The recent decline in U.S. Stock markets coupled with the slowdown in growth in China led consumer attitudes lower in August. The Consumer Sentiment Index fell to 91.9 this month, down from the initial August reading of 92.9 and down from the June reading of 93.1. The index for expectations six months from now dropped to 83.4, the lowest since November, while Americans views of their personal finances declined to a three-month low.
August 27, 2015
Economic growth in the U.S. surged in the second quarter led by rising business investments and consumer spending. The Bureau of Economic Analysis reported that the second reading for second quarter Gross Domestic Product (GDP) rose by 3.7%, above the first reading of 2.3% and well above the anemic 0.6% recorded in the first quarter. GDP measures the value of all goods produced in the U.S. The consumer spending component of GDP rose by 3.1% compared to the 1.8% registered in the first quarter.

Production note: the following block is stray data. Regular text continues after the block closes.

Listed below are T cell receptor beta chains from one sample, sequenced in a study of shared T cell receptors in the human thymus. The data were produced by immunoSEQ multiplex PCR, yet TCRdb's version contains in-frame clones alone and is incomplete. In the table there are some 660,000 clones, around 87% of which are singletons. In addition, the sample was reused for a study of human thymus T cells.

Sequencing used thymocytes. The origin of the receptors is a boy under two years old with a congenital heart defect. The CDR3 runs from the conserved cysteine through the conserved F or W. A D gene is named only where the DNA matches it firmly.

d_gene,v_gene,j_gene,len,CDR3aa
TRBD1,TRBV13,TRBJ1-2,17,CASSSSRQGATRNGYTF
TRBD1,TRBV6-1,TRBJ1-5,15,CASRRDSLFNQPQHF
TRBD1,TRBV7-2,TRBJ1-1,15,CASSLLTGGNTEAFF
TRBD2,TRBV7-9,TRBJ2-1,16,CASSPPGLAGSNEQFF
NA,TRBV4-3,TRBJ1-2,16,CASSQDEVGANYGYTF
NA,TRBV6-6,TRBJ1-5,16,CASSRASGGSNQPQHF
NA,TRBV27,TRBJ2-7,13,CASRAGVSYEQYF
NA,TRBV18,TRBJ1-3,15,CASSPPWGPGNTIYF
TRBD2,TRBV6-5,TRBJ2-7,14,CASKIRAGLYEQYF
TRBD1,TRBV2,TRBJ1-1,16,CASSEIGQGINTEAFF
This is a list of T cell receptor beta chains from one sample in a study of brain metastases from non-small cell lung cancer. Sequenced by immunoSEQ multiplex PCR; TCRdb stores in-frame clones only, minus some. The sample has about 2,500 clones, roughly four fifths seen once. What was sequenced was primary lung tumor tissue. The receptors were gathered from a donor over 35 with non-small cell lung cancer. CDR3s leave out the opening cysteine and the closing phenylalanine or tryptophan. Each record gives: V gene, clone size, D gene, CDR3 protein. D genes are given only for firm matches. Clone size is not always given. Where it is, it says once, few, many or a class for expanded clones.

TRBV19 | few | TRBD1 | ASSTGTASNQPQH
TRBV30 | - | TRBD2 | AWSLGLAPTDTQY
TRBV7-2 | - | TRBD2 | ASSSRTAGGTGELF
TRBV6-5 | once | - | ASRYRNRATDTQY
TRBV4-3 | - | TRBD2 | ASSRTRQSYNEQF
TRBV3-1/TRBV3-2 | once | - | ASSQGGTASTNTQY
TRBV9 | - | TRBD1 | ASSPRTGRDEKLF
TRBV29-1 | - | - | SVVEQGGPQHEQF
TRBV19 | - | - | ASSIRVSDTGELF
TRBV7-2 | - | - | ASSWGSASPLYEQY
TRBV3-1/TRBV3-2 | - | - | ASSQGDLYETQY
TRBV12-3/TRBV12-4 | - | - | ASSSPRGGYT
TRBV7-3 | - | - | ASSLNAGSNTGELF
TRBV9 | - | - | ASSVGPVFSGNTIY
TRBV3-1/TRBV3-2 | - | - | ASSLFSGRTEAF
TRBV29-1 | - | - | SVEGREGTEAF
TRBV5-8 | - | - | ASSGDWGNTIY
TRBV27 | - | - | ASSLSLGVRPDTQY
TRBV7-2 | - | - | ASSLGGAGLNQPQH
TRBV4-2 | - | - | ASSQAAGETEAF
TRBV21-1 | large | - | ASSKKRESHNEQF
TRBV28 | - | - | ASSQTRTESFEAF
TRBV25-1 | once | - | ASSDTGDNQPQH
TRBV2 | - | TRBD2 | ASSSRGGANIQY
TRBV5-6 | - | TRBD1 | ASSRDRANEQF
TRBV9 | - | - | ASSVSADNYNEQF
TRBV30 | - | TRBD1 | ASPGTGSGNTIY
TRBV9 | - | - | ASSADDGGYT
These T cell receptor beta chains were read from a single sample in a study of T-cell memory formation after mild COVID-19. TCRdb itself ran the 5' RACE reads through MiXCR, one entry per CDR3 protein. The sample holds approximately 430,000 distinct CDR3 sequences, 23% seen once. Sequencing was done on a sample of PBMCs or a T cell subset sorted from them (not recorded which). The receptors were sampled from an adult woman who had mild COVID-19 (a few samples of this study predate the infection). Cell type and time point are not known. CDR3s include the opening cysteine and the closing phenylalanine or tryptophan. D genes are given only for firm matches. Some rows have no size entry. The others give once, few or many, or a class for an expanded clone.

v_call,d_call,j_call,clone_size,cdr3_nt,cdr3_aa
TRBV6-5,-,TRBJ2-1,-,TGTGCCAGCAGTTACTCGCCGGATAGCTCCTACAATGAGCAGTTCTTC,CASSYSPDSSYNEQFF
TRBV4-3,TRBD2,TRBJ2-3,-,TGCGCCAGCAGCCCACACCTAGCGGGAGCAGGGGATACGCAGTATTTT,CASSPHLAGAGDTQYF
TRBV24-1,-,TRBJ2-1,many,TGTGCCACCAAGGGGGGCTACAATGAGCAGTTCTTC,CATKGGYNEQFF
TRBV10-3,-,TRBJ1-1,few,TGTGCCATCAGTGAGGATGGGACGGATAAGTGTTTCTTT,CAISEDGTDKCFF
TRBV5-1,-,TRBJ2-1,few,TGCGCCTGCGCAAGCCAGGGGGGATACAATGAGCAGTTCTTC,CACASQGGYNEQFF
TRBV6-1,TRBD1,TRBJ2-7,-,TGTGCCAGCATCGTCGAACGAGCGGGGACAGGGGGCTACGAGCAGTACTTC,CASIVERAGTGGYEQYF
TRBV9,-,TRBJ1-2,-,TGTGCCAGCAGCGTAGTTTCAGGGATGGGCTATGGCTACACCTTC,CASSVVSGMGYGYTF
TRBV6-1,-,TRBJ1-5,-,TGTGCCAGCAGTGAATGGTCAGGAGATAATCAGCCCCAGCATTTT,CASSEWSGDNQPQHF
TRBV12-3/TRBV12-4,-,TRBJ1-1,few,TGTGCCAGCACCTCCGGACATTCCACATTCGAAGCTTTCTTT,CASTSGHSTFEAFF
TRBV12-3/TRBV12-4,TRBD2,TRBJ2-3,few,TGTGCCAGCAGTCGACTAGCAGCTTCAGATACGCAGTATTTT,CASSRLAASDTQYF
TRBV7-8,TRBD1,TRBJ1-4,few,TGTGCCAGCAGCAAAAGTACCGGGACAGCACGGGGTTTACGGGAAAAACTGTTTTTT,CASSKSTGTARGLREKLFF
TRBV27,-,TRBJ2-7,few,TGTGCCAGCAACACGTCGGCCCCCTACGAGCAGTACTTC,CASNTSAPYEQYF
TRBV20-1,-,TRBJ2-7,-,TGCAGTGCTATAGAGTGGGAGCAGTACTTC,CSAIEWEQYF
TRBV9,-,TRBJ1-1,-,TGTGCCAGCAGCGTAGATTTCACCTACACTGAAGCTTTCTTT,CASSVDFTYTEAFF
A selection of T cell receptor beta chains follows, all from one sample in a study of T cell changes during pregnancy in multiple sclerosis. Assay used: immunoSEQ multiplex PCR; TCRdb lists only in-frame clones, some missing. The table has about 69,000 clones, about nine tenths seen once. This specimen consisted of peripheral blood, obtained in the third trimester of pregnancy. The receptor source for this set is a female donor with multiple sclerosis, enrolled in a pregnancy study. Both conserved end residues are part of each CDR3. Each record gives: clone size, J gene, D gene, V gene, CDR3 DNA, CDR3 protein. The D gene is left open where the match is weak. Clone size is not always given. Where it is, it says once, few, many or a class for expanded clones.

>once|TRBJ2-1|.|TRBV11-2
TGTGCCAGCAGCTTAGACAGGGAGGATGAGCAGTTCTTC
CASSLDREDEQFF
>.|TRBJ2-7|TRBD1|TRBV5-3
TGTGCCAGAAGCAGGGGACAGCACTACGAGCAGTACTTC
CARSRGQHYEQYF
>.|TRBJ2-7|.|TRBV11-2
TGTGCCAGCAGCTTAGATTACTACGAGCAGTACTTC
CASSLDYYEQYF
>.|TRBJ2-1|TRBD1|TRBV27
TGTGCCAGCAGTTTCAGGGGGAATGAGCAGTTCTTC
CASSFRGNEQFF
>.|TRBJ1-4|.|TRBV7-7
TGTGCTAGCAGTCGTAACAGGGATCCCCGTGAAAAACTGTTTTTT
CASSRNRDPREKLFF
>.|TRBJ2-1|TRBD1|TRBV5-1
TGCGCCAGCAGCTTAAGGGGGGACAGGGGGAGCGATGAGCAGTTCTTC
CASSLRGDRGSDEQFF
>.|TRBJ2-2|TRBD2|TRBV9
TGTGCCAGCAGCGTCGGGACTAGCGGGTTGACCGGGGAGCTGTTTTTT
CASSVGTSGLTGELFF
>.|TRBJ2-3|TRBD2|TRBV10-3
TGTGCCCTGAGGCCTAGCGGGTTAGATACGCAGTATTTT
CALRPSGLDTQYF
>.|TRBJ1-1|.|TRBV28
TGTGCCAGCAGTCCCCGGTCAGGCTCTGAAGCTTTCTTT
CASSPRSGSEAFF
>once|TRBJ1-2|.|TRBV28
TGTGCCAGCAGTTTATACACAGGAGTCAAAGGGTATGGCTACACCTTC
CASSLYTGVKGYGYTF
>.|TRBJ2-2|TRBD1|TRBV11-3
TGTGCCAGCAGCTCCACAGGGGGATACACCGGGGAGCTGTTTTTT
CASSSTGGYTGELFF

The National Association of REALTORS® (NAR) reported on Thursday that July Pending Home Sales were mostly unchanged, but did see a modest rise for the sixth time in seven months. Pending Home Sales rose by 0.5% versus the 1% expected and the index has increased year-over-year for 11 consecutive months. Lawrence Yun, NAR chief economist, says the housing market began the second half of 2015 on a positive note, with pending sales slightly rising in July.
Mortgage rates edged lower this week led by turmoil in the Chinese Stock markets. The 30-year conforming fixed-rate mortgage fell to 3.84% this week with 0.6 in points and fees. A year ago, the rate was 4.10%. The 3.84% is the lowest level since May and the fifth consecutive week with a rate below 4%, said a Freddie Mac official. Mortgage rates remain just above the historical lows and has given a boost to the housing market.